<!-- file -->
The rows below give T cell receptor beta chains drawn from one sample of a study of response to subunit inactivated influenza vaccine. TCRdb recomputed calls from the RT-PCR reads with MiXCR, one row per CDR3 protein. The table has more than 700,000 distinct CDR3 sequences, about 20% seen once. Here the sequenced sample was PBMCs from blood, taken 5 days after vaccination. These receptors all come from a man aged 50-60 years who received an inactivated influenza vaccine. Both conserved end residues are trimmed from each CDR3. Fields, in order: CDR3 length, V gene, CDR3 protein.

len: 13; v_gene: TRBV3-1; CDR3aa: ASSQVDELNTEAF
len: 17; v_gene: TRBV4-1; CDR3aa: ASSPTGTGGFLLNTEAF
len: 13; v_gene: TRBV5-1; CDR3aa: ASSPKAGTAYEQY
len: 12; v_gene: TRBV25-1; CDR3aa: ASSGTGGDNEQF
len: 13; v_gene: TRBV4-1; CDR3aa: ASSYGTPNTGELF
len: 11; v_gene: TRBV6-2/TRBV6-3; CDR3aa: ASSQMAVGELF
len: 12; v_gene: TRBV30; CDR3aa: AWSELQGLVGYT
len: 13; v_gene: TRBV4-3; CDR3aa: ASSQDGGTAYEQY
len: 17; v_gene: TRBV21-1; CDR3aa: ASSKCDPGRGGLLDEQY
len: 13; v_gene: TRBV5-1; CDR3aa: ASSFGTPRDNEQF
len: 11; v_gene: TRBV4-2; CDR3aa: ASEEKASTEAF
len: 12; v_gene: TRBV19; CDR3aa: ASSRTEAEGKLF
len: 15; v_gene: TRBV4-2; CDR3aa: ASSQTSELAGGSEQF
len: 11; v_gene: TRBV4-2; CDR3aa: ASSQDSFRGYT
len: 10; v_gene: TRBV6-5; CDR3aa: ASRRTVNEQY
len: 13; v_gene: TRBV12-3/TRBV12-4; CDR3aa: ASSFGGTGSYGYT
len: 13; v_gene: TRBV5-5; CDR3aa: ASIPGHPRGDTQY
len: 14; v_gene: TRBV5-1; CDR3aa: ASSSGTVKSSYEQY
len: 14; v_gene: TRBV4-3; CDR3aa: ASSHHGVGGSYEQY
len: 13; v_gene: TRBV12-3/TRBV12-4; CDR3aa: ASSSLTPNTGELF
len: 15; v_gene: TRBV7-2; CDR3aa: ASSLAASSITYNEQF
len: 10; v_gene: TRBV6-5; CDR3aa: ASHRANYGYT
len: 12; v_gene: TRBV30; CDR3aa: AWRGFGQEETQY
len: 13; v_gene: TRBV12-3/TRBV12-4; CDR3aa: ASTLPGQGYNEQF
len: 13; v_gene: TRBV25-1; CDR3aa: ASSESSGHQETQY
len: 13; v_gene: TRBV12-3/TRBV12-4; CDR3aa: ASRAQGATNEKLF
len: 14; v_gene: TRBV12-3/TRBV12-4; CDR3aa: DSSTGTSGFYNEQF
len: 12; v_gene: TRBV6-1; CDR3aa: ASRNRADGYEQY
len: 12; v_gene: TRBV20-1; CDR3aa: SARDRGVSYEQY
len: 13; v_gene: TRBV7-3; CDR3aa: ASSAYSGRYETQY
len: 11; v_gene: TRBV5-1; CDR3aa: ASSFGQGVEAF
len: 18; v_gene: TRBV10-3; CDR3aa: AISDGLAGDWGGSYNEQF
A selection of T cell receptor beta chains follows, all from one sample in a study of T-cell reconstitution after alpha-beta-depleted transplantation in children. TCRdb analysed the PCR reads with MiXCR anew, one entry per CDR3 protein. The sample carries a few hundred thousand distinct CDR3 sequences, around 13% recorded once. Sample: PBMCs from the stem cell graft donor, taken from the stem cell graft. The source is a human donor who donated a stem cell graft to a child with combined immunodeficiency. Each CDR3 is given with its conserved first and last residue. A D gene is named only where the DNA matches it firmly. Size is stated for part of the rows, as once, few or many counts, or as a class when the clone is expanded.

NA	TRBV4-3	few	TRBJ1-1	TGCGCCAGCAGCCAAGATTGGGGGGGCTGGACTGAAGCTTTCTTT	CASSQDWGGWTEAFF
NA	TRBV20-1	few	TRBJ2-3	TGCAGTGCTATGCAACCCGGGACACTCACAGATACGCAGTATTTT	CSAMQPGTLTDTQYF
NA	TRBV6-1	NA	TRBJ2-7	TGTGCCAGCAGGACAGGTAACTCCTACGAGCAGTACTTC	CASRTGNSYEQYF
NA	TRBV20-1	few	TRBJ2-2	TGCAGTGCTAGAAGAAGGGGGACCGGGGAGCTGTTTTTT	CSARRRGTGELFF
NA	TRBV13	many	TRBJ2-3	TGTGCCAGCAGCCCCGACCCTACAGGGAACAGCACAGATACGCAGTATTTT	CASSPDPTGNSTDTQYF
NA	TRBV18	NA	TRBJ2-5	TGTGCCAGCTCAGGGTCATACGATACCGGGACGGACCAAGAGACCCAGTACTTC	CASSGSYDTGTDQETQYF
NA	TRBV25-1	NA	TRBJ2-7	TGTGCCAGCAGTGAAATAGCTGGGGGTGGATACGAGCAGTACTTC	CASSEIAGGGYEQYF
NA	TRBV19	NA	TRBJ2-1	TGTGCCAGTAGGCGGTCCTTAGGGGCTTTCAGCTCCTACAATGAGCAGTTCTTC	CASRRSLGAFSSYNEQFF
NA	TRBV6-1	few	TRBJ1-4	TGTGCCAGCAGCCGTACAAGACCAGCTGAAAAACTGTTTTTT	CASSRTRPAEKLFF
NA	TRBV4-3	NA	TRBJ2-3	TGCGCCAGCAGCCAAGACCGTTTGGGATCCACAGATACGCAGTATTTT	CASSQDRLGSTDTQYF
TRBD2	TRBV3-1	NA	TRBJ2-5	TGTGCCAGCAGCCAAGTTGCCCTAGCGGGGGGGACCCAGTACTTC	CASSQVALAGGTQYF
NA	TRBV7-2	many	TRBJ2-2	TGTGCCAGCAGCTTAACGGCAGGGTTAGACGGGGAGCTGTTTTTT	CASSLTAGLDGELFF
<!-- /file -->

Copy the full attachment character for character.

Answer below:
The rows below give T cell receptor beta chains drawn from one sample of a study of response to subunit inactivated influenza vaccine. TCRdb recomputed calls from the RT-PCR reads with MiXCR, one row per CDR3 protein. The table has more than 700,000 distinct CDR3 sequences, about 20% seen once. Here the sequenced sample was PBMCs from blood, taken 5 days after vaccination. These receptors all come from a man aged 50-60 years who received an inactivated influenza vaccine. Both conserved end residues are trimmed from each CDR3. Fields, in order: CDR3 length, V gene, CDR3 protein.

len: 13; v_gene: TRBV3-1; CDR3aa: ASSQVDELNTEAF
len: 17; v_gene: TRBV4-1; CDR3aa: ASSPTGTGGFLLNTEAF
len: 13; v_gene: TRBV5-1; CDR3aa: ASSPKAGTAYEQY
len: 12; v_gene: TRBV25-1; CDR3aa: ASSGTGGDNEQF
len: 13; v_gene: TRBV4-1; CDR3aa: ASSYGTPNTGELF
len: 11; v_gene: TRBV6-2/TRBV6-3; CDR3aa: ASSQMAVGELF
len: 12; v_gene: TRBV30; CDR3aa: AWSELQGLVGYT
len: 13; v_gene: TRBV4-3; CDR3aa: ASSQDGGTAYEQY
len: 17; v_gene: TRBV21-1; CDR3aa: ASSKCDPGRGGLLDEQY
len: 13; v_gene: TRBV5-1; CDR3aa: ASSFGTPRDNEQF
len: 11; v_gene: TRBV4-2; CDR3aa: ASEEKASTEAF
len: 12; v_gene: TRBV19; CDR3aa: ASSRTEAEGKLF
len: 15; v_gene: TRBV4-2; CDR3aa: ASSQTSELAGGSEQF
len: 11; v_gene: TRBV4-2; CDR3aa: ASSQDSFRGYT
len: 10; v_gene: TRBV6-5; CDR3aa: ASRRTVNEQY
len: 13; v_gene: TRBV12-3/TRBV12-4; CDR3aa: ASSFGGTGSYGYT
len: 13; v_gene: TRBV5-5; CDR3aa: ASIPGHPRGDTQY
len: 14; v_gene: TRBV5-1; CDR3aa: ASSSGTVKSSYEQY
len: 14; v_gene: TRBV4-3; CDR3aa: ASSHHGVGGSYEQY
len: 13; v_gene: TRBV12-3/TRBV12-4; CDR3aa: ASSSLTPNTGELF
len: 15; v_gene: TRBV7-2; CDR3aa: ASSLAASSITYNEQF
len: 10; v_gene: TRBV6-5; CDR3aa: ASHRANYGYT
len: 12; v_gene: TRBV30; CDR3aa: AWRGFGQEETQY
len: 13; v_gene: TRBV12-3/TRBV12-4; CDR3aa: ASTLPGQGYNEQF
len: 13; v_gene: TRBV25-1; CDR3aa: ASSESSGHQETQY
len: 13; v_gene: TRBV12-3/TRBV12-4; CDR3aa: ASRAQGATNEKLF
len: 14; v_gene: TRBV12-3/TRBV12-4; CDR3aa: DSSTGTSGFYNEQF
len: 12; v_gene: TRBV6-1; CDR3aa: ASRNRADGYEQY
len: 12; v_gene: TRBV20-1; CDR3aa: SARDRGVSYEQY
len: 13; v_gene: TRBV7-3; CDR3aa: ASSAYSGRYETQY
len: 11; v_gene: TRBV5-1; CDR3aa: ASSFGQGVEAF
len: 18; v_gene: TRBV10-3; CDR3aa: AISDGLAGDWGGSYNEQF
A selection of T cell receptor beta chains follows, all from one sample in a study of T-cell reconstitution after alpha-beta-depleted transplantation in children. TCRdb analysed the PCR reads with MiXCR anew, one entry per CDR3 protein. The sample carries a few hundred thousand distinct CDR3 sequences, around 13% recorded once. Sample: PBMCs from the stem cell graft donor, taken from the stem cell graft. The source is a human donor who donated a stem cell graft to a child with combined immunodeficiency. Each CDR3 is given with its conserved first and last residue. A D gene is named only where the DNA matches it firmly. Size is stated for part of the rows, as once, few or many counts, or as a class when the clone is expanded.

NA	TRBV4-3	few	TRBJ1-1	TGCGCCAGCAGCCAAGATTGGGGGGGCTGGACTGAAGCTTTCTTT	CASSQDWGGWTEAFF
NA	TRBV20-1	few	TRBJ2-3	TGCAGTGCTATGCAACCCGGGACACTCACAGATACGCAGTATTTT	CSAMQPGTLTDTQYF
NA	TRBV6-1	NA	TRBJ2-7	TGTGCCAGCAGGACAGGTAACTCCTACGAGCAGTACTTC	CASRTGNSYEQYF
NA	TRBV20-1	few	TRBJ2-2	TGCAGTGCTAGAAGAAGGGGGACCGGGGAGCTGTTTTTT	CSARRRGTGELFF
NA	TRBV13	many	TRBJ2-3	TGTGCCAGCAGCCCCGACCCTACAGGGAACAGCACAGATACGCAGTATTTT	CASSPDPTGNSTDTQYF
NA	TRBV18	NA	TRBJ2-5	TGTGCCAGCTCAGGGTCATACGATACCGGGACGGACCAAGAGACCCAGTACTTC	CASSGSYDTGTDQETQYF
NA	TRBV25-1	NA	TRBJ2-7	TGTGCCAGCAGTGAAATAGCTGGGGGTGGATACGAGCAGTACTTC	CASSEIAGGGYEQYF
NA	TRBV19	NA	TRBJ2-1	TGTGCCAGTAGGCGGTCCTTAGGGGCTTTCAGCTCCTACAATGAGCAGTTCTTC	CASRRSLGAFSSYNEQFF
NA	TRBV6-1	few	TRBJ1-4	TGTGCCAGCAGCCGTACAAGACCAGCTGAAAAACTGTTTTTT	CASSRTRPAEKLFF
NA	TRBV4-3	NA	TRBJ2-3	TGCGCCAGCAGCCAAGACCGTTTGGGATCCACAGATACGCAGTATTTT	CASSQDRLGSTDTQYF
TRBD2	TRBV3-1	NA	TRBJ2-5	TGTGCCAGCAGCCAAGTTGCCCTAGCGGGGGGGACCCAGTACTTC	CASSQVALAGGTQYF
NA	TRBV7-2	many	TRBJ2-2	TGTGCCAGCAGCTTAACGGCAGGGTTAGACGGGGAGCTGTTTTTT	CASSLTAGLDGELFF